Marlene Dumas: Image as Burden, Portrait Heads Tate Modern installation view 2015

Installation view Rejects, 1994-ongoing, at Marlene Dumas: Image as Burden at Tate Modern, 2015
Photo: Tate

Marlene Dumas, The Image as Burden 1993

Marlene Dumas
The Image as Burden 1993 
Private collection © Marlene Dumas  

Helena’s Dream, Marlene Dumas

Marlene Dumas
Helena’s Dream 2008
© Marlene Dumas
Photo: Peter Cox

Marlene Dumas, ‘Magdalena 1’ 1996
Marlene Dumas
Magdalena 1 1996
© Marlene Dumas

Who is she?

Marlene Dumas is a South African artist who now lives in Amsterdam. She is one of Holland’s most prolific artists.

What does she do?

She creates figurative works inspired by personal memories and a diverse array of printed matter including Polaroid photographs, newspaper and magazine cuttings, letters and Flemish paintings. Previously her subjects have spanned newborn babies, models, strippers and figures from popular culture, both alive and dead. Predominantly, she works in oil on canvas and ink on paper.

Marlene Dumas The First People (I-IV)  The First People (I-IV), 1990

Marlene Dumas
The First People (I-IV), 1990 
Oil on canvas
Collection De Pont Museum, Tilburg. Photography: Peter Cox

What are her key works?

The First People 1990, a quadriptych of oil paintings, each capturing a newborn baby. Each canvas measures a giant 180cm x 90cm.

Portrait Heads is a large series of inkwash drawings that Dumas began in 1991. The first set in the series was Black Drawings 1991–2 a collection of 114 portraits of black men and women.

The Painter 1994 is an oil on canvas work of a little girl, naked except for patches of paint, suggesting the subject is both the model and the painter.

What is ‘The Image as Burden’?

An oil on canvas work depicting a figure carrying another in their arms, completed by Dumas in 1993. Though the gender of the two is relatively ambiguous, the subjects are said to represent Greta Garbo and Robert Taylor from George Cukor’s romantic drama Camille (1936).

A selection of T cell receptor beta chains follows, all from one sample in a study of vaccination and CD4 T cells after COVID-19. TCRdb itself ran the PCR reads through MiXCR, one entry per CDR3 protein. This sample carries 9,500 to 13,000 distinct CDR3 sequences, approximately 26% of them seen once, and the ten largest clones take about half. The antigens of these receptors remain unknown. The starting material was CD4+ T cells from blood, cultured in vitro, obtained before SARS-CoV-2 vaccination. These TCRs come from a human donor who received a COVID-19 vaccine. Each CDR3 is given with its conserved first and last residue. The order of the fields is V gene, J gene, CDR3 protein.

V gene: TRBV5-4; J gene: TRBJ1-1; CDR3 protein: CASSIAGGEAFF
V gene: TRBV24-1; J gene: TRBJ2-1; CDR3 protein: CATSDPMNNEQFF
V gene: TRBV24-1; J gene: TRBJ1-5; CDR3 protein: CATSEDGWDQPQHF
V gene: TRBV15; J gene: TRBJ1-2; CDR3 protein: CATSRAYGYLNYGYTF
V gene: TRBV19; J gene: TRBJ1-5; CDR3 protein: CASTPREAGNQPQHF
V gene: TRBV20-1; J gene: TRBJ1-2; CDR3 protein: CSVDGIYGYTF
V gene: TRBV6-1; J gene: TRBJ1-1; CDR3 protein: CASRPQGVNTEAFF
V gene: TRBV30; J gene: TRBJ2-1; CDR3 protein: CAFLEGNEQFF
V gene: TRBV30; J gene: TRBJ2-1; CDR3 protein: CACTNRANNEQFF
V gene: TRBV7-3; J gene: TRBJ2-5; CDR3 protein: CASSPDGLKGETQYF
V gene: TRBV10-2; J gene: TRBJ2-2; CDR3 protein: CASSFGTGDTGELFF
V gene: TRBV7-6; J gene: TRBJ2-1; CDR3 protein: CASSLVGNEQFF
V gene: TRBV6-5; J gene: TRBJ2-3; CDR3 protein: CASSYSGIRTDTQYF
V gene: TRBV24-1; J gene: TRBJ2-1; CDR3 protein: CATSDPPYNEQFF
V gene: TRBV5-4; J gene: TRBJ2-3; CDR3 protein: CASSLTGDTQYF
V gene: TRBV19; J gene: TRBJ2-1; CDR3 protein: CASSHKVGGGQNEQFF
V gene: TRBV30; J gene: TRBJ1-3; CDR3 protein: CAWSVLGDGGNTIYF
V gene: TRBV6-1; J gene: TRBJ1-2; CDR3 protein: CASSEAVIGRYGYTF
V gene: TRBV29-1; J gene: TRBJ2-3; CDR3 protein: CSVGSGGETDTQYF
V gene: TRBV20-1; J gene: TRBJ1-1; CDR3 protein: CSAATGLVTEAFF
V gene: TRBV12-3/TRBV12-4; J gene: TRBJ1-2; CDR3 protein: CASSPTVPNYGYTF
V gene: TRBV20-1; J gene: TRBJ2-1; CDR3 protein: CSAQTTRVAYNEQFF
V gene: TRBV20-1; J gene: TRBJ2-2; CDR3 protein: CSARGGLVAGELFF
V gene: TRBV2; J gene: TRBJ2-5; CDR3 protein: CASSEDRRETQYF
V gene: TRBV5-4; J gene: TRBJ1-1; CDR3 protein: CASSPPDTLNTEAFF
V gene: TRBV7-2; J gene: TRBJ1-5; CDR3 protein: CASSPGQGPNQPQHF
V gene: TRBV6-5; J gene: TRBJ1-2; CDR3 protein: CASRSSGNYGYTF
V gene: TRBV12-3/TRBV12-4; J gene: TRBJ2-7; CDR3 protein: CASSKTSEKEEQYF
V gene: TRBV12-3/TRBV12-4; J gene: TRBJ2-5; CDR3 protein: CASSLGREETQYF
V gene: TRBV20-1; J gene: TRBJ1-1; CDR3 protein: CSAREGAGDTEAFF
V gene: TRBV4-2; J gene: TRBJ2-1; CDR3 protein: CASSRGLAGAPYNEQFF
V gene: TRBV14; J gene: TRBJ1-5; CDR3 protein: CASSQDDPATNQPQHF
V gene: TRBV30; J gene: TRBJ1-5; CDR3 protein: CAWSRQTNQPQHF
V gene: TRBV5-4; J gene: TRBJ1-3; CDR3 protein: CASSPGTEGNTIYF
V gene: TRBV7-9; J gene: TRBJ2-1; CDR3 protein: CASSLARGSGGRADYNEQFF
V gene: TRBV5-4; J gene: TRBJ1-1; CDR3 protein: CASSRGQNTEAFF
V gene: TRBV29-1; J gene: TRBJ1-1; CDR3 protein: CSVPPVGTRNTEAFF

Dumas chose the name of the work as the title of the exhibition to capture the complexity of the relationship between painting and image.

I wanted to give more attention to what the painting does to the image, not only to what the image does to the painting.
Marlene Dumas 

What are her thoughts on paintings?

I would like my paintings to be like poems. Poems are like sentences that have taken their clothes off. The meaning of a poem is what its beat and rhythm do. How the words move on the page. Poetry is writing that breathes and makes jumps and leaves spaces open, so we can read between the lines.
Marlene Dumas 

What are her thoughts on live models?

I worry about what they think of me and I get even more worried about they think, I think of them. And then I lose the freedom of the amoral touch which for me is a prerequisite for making a good painting.
Marlene Dumas 

What are the recurring themes within her work?

Race, sexuality, guilt and innocence, violence and tenderness.

What do the critics say?

There is a heaviness to the paintings of the South African-born, Dutch-based artist Marlene Dumas, as if they might fall off the wall and break the floor.
Peter Schjeldahl, The New Yorker, December 2008

Here are swollen pot-bellies and ribs that look like xylophones, wattled chins and twisted – even broken – necks. Some hold extremely graphic sexual poses. Others are blindfolded, or bound in duct tape. And every so often, there comes, transfixingly, a notorious face: Osama bin Laden, Naomi Campbell, Phil Spector with wig, and without. Dumas’s portraits tend to be contextless, her subjects’ faces and limbs floating disembodied, arranged for maximum drama on a washed-out backdrop.
Rachel Cooke, The Guardian, January 2015

One of the most provocative painters of the human form, the South African–born artist Marlene Dumas doesn’t match the stereotype of artist as solitary genius. Her way is chaotic, more responsive and uncertain — and that is her brilliance.
Claire Messud, The New York Times, August 2014